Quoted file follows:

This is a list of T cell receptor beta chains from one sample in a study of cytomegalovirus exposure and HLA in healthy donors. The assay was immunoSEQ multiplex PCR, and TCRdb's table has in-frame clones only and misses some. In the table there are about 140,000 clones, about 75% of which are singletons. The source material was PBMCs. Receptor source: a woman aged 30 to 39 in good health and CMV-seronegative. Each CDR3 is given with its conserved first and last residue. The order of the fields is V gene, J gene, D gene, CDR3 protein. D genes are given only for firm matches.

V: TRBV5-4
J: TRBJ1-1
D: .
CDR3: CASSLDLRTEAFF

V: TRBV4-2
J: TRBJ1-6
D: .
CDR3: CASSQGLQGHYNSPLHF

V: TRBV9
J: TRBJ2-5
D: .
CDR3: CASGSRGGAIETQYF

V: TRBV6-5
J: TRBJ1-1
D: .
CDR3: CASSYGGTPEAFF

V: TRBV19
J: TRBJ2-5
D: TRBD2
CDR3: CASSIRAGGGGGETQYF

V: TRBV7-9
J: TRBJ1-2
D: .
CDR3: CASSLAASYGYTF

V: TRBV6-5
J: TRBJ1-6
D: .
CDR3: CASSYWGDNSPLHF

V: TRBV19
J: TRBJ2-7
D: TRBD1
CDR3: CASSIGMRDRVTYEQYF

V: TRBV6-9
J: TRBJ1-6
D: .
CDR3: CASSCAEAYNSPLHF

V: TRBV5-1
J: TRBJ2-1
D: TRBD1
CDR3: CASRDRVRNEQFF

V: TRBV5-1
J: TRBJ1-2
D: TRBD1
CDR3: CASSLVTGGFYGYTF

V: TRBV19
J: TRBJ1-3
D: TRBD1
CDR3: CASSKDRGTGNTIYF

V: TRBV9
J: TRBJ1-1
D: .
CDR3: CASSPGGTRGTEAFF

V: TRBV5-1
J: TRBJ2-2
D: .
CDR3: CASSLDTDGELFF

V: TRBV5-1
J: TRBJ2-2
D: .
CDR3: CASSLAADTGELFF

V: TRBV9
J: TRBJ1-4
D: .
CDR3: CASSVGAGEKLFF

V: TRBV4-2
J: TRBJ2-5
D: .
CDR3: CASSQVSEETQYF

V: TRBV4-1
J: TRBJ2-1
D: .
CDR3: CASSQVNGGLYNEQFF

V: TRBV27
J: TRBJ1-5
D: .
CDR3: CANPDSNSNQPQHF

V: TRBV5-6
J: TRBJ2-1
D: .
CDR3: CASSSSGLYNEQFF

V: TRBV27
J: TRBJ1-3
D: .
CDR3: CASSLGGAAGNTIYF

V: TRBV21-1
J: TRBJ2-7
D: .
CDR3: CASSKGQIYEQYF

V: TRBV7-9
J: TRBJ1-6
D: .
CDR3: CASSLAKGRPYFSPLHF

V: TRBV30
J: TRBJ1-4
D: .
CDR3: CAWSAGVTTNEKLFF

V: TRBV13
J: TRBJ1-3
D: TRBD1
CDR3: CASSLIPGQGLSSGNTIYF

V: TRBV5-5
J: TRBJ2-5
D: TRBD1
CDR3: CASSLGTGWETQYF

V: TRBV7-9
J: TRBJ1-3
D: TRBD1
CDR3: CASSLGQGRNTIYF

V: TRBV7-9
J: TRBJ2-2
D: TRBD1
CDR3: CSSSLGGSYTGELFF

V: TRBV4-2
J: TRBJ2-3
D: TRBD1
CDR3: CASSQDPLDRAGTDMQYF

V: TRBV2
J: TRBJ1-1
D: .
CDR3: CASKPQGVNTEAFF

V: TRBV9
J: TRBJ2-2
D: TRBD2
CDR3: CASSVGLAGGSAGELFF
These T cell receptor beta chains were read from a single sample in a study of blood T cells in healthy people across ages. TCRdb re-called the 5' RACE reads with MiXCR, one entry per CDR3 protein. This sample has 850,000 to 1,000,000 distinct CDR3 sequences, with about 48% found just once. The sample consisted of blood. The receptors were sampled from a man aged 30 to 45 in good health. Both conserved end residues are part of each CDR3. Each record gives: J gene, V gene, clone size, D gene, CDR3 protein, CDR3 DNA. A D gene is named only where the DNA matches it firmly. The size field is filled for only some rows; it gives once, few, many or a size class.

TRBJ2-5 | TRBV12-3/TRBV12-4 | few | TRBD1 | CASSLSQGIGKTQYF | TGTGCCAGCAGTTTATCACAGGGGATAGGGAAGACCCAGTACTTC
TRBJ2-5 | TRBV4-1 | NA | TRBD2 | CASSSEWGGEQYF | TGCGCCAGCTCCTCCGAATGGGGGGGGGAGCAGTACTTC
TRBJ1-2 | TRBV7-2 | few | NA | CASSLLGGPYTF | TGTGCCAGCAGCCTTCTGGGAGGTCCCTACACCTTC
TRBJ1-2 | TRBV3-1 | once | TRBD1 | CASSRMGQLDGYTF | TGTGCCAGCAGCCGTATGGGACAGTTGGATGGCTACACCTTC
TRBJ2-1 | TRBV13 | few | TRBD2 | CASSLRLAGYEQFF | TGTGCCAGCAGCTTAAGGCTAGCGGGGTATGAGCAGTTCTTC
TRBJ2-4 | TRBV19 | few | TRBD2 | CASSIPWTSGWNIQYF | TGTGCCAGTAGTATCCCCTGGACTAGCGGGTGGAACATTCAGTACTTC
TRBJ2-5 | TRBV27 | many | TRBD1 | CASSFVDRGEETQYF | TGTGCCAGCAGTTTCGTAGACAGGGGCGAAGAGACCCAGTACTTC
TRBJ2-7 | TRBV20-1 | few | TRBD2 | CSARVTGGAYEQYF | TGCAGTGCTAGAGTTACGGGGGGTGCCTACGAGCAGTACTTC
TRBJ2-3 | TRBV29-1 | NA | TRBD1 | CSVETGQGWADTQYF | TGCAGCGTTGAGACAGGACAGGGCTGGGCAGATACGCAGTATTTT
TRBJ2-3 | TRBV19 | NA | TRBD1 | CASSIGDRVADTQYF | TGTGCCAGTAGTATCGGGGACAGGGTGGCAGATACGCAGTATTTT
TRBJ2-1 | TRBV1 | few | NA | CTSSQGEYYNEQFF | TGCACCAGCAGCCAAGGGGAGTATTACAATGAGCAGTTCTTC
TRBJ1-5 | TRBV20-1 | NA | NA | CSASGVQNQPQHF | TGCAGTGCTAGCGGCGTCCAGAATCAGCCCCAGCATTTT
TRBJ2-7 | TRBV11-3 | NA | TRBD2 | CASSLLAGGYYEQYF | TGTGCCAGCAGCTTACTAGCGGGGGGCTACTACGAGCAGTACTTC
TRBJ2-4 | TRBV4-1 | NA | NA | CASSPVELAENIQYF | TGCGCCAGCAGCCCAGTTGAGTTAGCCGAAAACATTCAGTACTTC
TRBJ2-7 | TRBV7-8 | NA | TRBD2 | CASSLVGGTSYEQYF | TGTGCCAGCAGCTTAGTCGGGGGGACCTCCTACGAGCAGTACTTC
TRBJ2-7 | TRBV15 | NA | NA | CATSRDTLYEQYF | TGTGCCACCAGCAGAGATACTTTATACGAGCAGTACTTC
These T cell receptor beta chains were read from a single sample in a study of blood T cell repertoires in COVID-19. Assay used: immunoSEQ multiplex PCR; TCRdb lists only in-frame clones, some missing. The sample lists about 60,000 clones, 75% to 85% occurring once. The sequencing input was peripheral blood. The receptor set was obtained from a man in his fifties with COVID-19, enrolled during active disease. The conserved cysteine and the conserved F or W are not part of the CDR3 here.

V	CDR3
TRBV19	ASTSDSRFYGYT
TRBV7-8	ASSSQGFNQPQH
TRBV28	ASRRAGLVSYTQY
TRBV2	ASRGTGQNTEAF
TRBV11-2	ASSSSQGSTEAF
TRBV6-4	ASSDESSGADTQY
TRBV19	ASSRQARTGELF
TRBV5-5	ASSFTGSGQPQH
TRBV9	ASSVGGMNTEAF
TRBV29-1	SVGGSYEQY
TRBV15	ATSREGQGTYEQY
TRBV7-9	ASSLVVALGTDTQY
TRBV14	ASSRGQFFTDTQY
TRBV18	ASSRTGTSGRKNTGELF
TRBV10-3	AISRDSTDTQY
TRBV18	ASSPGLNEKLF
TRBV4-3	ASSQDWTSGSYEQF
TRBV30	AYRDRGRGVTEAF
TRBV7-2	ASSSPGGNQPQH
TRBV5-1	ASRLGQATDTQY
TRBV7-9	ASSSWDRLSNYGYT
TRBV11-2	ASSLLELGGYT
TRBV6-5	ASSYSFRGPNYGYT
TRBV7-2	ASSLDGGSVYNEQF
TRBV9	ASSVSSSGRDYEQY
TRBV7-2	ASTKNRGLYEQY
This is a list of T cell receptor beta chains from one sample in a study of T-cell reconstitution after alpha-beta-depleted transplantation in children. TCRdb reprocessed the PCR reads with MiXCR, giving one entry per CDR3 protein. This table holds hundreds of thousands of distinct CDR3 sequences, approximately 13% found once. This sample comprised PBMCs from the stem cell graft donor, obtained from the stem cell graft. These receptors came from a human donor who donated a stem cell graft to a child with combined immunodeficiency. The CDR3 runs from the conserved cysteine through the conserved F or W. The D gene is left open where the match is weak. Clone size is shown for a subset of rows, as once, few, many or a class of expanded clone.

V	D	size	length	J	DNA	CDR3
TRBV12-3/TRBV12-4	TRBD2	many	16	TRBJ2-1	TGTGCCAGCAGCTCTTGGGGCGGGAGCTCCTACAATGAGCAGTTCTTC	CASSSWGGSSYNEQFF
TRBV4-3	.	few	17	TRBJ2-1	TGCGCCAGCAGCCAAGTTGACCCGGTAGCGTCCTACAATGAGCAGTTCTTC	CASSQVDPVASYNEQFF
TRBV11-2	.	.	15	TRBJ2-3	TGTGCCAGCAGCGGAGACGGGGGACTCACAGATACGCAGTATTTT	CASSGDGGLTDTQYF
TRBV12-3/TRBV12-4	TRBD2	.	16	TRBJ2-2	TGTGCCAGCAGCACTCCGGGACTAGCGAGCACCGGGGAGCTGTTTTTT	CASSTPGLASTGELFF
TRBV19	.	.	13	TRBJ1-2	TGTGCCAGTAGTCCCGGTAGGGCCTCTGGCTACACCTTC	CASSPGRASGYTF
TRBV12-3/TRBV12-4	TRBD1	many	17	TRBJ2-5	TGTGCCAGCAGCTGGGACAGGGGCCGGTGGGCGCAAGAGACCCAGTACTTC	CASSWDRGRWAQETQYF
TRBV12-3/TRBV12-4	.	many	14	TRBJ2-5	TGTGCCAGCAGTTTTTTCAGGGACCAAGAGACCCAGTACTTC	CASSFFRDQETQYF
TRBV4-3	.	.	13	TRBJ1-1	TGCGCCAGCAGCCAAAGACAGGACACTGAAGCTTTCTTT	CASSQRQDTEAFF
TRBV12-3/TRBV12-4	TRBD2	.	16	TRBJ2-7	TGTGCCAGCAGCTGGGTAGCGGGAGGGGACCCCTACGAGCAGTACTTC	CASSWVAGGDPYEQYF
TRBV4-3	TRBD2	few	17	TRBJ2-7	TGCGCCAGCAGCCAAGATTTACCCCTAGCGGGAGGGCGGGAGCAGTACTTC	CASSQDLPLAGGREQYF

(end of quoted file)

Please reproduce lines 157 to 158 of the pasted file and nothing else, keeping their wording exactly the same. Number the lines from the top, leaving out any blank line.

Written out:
TRBV14	ASSRGQFFTDTQY
TRBV18	ASSRTGTSGRKNTGELF